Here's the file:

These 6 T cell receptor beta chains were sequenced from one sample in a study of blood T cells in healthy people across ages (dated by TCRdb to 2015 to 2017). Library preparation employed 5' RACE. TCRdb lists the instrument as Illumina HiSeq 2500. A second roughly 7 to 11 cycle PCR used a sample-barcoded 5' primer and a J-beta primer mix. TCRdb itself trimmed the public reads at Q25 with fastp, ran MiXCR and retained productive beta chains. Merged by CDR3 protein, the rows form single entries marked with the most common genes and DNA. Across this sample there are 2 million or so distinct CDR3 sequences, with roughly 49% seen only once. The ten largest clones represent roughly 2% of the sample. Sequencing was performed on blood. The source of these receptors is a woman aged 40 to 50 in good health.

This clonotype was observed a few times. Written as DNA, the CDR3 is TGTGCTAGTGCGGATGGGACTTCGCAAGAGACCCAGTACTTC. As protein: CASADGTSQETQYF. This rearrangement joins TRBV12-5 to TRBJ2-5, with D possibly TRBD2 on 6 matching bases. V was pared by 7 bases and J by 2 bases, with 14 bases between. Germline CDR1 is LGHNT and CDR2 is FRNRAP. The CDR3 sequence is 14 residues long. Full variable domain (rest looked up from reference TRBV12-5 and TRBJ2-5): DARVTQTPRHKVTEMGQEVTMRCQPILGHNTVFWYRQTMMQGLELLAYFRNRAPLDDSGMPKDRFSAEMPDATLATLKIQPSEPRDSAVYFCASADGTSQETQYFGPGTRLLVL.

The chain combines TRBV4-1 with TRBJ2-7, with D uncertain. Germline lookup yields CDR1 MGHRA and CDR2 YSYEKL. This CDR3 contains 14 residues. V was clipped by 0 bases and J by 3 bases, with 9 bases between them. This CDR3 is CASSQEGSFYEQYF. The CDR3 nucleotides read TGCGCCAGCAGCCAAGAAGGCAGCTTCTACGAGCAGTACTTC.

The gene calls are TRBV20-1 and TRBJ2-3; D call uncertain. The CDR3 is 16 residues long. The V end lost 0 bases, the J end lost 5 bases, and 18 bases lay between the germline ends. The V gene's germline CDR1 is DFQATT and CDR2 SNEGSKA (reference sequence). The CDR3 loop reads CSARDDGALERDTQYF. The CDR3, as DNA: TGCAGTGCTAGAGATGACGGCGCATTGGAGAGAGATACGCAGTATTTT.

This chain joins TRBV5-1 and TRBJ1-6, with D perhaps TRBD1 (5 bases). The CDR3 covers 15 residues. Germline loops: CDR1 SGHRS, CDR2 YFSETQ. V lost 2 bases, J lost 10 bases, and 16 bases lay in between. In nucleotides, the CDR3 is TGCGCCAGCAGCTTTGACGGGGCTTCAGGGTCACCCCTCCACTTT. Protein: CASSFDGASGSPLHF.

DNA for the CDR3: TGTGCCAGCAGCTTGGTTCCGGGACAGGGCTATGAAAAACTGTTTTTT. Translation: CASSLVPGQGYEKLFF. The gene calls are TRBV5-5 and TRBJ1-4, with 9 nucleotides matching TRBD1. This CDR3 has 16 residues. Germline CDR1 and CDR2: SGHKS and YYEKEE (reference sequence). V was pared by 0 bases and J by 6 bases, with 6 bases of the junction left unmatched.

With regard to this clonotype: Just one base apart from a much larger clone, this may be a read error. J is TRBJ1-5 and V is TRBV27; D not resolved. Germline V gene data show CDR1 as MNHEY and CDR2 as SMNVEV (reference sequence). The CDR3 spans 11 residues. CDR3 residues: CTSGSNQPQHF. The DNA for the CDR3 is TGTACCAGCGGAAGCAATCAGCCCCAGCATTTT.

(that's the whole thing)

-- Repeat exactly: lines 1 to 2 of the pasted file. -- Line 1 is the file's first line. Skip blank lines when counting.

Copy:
These 6 T cell receptor beta chains were sequenced from one sample in a study of blood T cells in healthy people across ages (dated by TCRdb to 2015 to 2017). Library preparation employed 5' RACE. TCRdb lists the instrument as Illumina HiSeq 2500. A second roughly 7 to 11 cycle PCR used a sample-barcoded 5' primer and a J-beta primer mix. TCRdb itself trimmed the public reads at Q25 with fastp, ran MiXCR and retained productive beta chains. Merged by CDR3 protein, the rows form single entries marked with the most common genes and DNA. Across this sample there are 2 million or so distinct CDR3 sequences, with roughly 49% seen only once. The ten largest clones represent roughly 2% of the sample. Sequencing was performed on blood. The source of these receptors is a woman aged 40 to 50 in good health.

This clonotype was observed a few times. Written as DNA, the CDR3 is TGTGCTAGTGCGGATGGGACTTCGCAAGAGACCCAGTACTTC. As protein: CASADGTSQETQYF. This rearrangement joins TRBV12-5 to TRBJ2-5, with D possibly TRBD2 on 6 matching bases. V was pared by 7 bases and J by 2 bases, with 14 bases between. Germline CDR1 is LGHNT and CDR2 is FRNRAP. The CDR3 sequence is 14 residues long. Full variable domain (rest looked up from reference TRBV12-5 and TRBJ2-5): DARVTQTPRHKVTEMGQEVTMRCQPILGHNTVFWYRQTMMQGLELLAYFRNRAPLDDSGMPKDRFSAEMPDATLATLKIQPSEPRDSAVYFCASADGTSQETQYFGPGTRLLVL.